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Marilyn Stowe’s April Solicitors Journal Column

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April 18, 2011


Meeting of minds

By Marilyn Stowe

Like many family law practitioners, I am conference-hardened. Some family law conferences are interesting; other times, trying to keep a straight face, I have discreetly elbowed fellow solicitors awake.

I have also helped to organise conferences, so I know it’s hard work and the unexpected can happen. One such was a Law Society conference a few years ago, which was almost hijacked by Fathers4Justice. The former children’s minister Margaret Hodge was taking part in a question and answer session with 250 family lawyers, when she was approached by two Fathers4Justice members who were posing as lawyers, and slapped in handcuffs.

These days, such antics are seldom seen – to the organisers’ relief. But some law conferences stand out, even in the absence of podium-storming activists. Earlier this month I attended a conference that I wouldn’t have missed for anything. It is something of a well-kept secret (or at least it was).

It is the Annual Family Law Conference at Staffordshire University Law School, chaired by Dr Sue Jenkinson, and it is a jewel of a day. The attendees include students and academics, the odd solicitor and even a Lord Justice of Appeal, and I am singling it out because I’m sure they would love to see more solicitors there next year. Although it is billed as a conference, I would rather describe it as a symposium: including the speakers there are about 40 people present, and everyone is encouraged to contribute.

When I walked through that door, I knew I was in for a brainteaser of a day and was happy to sit in the back row and become a student again. The conference theme was ‘the modern family’, and the speakers included Professor Lizzie Cook of the Law Commission. Lord Justice Wilson wound up the day with his ‘view from the bench’. He has supported the conference since it was started by its most stalwart supporter, Professor Chris Barton, 15 years ago.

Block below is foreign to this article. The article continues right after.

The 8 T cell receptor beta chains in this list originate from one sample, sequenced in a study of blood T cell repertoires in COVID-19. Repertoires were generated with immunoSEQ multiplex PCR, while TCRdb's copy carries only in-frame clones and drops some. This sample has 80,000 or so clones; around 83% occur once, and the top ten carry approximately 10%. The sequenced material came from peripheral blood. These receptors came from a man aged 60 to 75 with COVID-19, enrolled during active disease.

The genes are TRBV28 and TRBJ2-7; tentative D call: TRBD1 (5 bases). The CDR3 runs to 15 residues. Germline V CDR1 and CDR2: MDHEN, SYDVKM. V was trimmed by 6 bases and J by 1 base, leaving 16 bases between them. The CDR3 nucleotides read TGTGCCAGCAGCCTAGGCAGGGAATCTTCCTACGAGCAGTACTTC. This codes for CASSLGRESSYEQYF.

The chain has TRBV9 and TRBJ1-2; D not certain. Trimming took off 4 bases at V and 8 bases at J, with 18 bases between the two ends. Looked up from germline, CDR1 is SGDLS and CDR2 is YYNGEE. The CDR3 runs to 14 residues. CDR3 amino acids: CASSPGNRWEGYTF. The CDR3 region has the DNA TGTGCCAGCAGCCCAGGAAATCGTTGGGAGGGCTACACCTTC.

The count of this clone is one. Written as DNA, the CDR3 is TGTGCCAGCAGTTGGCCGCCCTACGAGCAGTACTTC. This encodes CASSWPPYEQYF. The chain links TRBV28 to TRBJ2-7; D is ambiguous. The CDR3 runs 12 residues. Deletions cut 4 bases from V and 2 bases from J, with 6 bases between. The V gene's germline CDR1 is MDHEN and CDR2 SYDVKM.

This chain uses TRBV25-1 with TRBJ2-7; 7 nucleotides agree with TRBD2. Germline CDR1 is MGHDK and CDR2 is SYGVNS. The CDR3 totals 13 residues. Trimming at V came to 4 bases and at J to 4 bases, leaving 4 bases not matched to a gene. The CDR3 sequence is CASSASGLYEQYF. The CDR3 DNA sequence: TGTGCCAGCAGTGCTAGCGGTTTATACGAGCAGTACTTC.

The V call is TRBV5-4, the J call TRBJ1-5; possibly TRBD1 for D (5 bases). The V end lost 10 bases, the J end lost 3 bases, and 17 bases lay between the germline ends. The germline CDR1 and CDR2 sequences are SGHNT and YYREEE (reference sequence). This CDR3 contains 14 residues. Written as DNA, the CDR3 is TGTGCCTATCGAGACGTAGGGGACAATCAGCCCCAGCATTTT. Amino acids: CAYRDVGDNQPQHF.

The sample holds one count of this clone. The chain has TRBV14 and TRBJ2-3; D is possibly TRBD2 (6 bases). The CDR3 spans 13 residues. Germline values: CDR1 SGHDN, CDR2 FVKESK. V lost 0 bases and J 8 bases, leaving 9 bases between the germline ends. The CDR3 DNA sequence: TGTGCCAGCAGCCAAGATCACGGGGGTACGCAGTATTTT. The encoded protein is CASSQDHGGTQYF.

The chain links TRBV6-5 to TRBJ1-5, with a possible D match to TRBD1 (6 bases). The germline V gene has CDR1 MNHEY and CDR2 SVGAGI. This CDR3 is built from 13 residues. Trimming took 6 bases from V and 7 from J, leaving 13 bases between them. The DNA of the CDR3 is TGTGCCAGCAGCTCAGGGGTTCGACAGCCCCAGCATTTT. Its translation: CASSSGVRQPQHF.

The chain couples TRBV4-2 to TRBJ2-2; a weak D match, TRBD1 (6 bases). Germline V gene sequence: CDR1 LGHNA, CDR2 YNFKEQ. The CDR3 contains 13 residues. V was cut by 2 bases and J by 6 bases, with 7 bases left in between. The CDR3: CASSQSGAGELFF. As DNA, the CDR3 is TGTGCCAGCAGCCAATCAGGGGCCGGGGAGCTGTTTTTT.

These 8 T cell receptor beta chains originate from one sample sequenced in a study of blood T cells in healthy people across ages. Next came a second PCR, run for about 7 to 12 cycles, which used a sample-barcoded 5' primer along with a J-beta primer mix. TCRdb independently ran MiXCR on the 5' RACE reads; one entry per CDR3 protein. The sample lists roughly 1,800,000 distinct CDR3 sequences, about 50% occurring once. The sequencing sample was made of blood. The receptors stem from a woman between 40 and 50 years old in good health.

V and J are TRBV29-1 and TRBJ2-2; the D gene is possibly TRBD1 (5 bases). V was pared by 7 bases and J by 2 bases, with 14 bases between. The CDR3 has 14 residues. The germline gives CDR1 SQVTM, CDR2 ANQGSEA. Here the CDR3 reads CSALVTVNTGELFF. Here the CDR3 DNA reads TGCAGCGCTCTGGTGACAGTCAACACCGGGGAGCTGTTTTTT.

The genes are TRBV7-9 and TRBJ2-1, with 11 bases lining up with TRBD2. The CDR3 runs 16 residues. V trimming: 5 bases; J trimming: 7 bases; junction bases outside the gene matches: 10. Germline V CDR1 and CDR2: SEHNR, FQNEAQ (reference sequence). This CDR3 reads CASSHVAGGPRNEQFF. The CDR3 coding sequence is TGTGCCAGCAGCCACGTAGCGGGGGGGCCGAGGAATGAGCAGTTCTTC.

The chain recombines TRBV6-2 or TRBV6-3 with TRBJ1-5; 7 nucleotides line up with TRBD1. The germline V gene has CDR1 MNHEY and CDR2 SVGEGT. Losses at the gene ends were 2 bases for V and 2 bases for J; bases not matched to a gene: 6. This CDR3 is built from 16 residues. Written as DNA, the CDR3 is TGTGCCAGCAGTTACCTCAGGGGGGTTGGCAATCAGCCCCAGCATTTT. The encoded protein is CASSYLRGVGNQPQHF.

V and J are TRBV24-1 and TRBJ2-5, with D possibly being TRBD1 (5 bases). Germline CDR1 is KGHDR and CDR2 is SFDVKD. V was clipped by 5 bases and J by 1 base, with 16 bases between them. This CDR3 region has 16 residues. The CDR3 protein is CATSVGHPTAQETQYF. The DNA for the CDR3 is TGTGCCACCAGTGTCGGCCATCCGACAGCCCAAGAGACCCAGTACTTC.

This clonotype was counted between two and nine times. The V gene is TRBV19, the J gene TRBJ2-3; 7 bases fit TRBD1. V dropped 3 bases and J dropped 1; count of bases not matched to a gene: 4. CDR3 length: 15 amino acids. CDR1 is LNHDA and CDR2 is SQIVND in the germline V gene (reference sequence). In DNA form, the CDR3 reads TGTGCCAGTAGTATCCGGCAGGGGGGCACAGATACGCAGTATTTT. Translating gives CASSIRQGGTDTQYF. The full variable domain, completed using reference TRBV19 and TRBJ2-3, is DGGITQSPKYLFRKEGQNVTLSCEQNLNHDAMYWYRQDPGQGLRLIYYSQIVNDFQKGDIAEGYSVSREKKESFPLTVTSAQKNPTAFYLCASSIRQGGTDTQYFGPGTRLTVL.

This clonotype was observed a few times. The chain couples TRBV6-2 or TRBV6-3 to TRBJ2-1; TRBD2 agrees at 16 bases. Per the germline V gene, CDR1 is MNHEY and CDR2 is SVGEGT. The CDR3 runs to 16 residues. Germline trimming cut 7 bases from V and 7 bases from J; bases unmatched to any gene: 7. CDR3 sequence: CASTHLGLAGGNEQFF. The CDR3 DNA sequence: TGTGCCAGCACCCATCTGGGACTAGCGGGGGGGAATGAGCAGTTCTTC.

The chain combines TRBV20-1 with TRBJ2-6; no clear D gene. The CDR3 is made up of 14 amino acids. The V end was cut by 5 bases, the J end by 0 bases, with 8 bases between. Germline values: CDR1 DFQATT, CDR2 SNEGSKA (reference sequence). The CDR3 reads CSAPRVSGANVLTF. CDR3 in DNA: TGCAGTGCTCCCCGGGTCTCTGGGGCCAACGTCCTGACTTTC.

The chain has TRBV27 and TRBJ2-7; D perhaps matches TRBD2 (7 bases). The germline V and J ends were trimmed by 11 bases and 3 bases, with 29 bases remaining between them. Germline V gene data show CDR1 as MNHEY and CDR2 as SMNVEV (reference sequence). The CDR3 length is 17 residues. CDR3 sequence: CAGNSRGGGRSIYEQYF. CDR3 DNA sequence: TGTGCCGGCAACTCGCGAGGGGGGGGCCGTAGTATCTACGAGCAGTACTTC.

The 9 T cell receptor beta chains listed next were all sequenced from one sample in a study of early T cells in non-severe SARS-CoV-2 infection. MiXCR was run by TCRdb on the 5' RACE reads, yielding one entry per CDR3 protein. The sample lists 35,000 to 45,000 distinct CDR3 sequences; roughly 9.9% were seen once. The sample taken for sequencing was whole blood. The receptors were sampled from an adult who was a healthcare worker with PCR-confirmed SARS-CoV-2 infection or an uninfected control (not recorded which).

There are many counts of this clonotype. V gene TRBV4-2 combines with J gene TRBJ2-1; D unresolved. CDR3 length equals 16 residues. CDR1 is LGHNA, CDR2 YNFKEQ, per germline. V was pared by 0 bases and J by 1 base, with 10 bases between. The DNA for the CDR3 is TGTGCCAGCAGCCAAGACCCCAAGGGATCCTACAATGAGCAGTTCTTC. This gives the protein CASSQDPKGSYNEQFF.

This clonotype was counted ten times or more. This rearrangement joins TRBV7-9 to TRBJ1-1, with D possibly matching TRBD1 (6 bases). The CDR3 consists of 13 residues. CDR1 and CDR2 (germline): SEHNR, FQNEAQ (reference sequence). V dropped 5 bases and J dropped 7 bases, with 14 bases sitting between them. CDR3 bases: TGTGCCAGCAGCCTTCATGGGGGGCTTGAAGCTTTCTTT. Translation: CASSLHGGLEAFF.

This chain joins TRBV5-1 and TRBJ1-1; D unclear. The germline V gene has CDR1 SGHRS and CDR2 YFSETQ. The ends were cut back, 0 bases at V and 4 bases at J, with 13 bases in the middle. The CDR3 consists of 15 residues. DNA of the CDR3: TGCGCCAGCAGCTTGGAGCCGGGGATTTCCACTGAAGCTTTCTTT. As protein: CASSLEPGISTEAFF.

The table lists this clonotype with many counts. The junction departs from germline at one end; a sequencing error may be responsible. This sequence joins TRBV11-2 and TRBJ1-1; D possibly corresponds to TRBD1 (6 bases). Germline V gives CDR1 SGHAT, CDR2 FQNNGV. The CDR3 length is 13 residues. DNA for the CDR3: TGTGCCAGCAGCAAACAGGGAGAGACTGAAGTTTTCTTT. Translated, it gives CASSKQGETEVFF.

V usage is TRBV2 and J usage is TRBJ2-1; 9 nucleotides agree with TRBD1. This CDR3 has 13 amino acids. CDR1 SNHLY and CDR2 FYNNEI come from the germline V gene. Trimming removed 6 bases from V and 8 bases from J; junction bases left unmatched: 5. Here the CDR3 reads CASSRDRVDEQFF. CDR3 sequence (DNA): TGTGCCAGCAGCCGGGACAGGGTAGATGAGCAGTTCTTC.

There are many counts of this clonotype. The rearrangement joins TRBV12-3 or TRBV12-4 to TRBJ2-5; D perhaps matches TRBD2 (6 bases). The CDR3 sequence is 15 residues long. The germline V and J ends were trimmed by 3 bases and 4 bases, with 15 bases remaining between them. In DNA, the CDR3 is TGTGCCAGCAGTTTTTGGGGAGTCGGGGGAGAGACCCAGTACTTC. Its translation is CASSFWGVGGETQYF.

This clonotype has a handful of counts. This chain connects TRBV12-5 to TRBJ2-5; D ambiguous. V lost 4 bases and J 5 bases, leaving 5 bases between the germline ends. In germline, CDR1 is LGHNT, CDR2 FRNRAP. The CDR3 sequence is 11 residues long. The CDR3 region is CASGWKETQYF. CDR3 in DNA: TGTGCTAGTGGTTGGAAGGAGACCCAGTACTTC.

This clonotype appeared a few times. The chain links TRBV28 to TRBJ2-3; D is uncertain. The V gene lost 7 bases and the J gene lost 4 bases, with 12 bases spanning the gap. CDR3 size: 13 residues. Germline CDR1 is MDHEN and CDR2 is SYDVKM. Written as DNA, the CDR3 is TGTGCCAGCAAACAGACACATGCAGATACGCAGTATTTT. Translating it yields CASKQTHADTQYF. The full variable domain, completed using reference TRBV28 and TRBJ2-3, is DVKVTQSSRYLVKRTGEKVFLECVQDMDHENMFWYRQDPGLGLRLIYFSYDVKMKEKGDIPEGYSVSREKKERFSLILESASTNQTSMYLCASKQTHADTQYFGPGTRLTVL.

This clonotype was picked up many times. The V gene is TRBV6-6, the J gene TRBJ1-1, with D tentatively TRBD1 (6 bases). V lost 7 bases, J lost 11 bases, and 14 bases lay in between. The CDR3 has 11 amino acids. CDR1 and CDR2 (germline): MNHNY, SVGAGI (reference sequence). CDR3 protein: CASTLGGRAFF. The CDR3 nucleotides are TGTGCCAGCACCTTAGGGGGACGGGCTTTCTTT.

On your toes

Something that sets this conference apart is the atmosphere, which crackles. Attendees are kept on their toes with academic and judicial intervention, and the day passes in a flash. Perhaps it helps that this conference takes place at the weekend. I happily drove 90 minutes each way; other attendees travelled from overseas. We gave up our spare time because we genuinely wanted to be there.

What of the content? Today’s modern family includes different groups of parents and their treatment in law across the world. We looked at ‘three-parent families’, when there is a dispute between the ‘two-parenting unity’ and the biological father. We reviewed recent amendments in the Human Fertilisation and Embryology Act 2008, and their implications for the state’s perception of the ‘accepted family unit’.

For some, the law in relation to divorce settlements has gone too far, promoted too much equality between the sexes. Professor Lizzie Cook’s talk on prenuptial agreements was a highlight. From a carefully neutral position, she examined the positions for and against prenups – and all the options in between. As a practitioner, I’m against enforcing prenups without the safeguard of judicial discretion. At one point it was suggested, tongue-in-cheek, that if couples weren’t happy with the outcomes the obvious option would be… to sue the lawyers! This, of course, required stout denouncing; until then I was content to stay tucked away at the back.

What else? Well, I think we all went away with a lot of admiration for Lord Justice Wilson. Wise and brilliant, he demonstrated the qualities that have elevated his career to lofty noheights. I wish him very well.

I left admiring the abilities and modesty of the people I had met. Overall I concluded that, despite our best efforts, emotions will always be inextricably entwined with law, and emotional reactions cause all the complications. As those Fathers4Justice activists show, there is rarely a perfect answer in law that will satisfy everyone


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